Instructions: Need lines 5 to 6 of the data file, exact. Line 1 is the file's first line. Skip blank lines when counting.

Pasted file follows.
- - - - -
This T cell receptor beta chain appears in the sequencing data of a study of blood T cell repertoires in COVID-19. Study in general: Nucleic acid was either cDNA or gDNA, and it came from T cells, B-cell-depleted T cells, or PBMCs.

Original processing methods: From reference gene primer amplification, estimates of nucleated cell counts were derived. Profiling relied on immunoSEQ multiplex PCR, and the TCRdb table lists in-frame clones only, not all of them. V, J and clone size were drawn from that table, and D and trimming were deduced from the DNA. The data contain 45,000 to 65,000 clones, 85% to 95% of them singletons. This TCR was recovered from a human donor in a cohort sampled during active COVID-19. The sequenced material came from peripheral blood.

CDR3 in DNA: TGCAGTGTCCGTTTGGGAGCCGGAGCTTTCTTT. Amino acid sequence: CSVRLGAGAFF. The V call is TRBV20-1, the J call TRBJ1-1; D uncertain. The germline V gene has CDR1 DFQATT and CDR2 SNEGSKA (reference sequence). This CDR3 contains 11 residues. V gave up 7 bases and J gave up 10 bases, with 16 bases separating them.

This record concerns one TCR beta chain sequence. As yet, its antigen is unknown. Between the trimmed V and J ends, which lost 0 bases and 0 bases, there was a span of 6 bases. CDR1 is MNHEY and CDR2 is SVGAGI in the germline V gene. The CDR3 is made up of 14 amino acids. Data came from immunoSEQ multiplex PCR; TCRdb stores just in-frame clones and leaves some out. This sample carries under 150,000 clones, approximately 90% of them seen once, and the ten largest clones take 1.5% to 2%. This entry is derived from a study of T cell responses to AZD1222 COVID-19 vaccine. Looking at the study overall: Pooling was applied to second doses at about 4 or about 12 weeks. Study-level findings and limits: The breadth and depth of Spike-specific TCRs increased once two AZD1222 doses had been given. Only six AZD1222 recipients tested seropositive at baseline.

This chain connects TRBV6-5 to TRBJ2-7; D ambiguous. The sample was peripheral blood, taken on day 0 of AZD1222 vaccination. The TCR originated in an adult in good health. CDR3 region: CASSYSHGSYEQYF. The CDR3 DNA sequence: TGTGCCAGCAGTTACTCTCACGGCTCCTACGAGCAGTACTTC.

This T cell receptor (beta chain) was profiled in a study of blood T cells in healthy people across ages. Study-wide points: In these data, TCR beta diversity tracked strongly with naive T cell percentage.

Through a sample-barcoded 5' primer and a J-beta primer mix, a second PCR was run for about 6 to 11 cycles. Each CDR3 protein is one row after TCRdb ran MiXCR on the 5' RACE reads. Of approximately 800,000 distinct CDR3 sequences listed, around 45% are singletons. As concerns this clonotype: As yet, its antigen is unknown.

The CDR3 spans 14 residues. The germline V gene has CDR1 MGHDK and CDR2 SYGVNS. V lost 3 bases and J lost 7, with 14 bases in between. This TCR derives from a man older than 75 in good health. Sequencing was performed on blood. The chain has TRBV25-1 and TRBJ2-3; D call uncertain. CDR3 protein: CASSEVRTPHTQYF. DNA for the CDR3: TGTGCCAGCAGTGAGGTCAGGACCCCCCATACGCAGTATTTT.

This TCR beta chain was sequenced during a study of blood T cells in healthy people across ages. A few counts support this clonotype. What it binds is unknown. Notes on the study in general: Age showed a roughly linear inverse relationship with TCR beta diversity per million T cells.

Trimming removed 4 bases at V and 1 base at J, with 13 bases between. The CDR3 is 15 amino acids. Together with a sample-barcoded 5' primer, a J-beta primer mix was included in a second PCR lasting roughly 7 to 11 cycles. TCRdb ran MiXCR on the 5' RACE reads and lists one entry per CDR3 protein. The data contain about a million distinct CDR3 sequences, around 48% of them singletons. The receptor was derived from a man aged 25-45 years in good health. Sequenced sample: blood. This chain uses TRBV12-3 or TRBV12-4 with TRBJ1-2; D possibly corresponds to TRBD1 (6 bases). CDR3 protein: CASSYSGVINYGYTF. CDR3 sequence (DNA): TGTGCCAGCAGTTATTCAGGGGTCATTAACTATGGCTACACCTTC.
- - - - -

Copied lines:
This chain connects TRBV6-5 to TRBJ2-7; D ambiguous. The sample was peripheral blood, taken on day 0 of AZD1222 vaccination. The TCR originated in an adult in good health. CDR3 region: CASSYSHGSYEQYF. The CDR3 DNA sequence: TGTGCCAGCAGTTACTCTCACGGCTCCTACGAGCAGTACTTC.

This T cell receptor (beta chain) was profiled in a study of blood T cells in healthy people across ages. Study-wide points: In these data, TCR beta diversity tracked strongly with naive T cell percentage.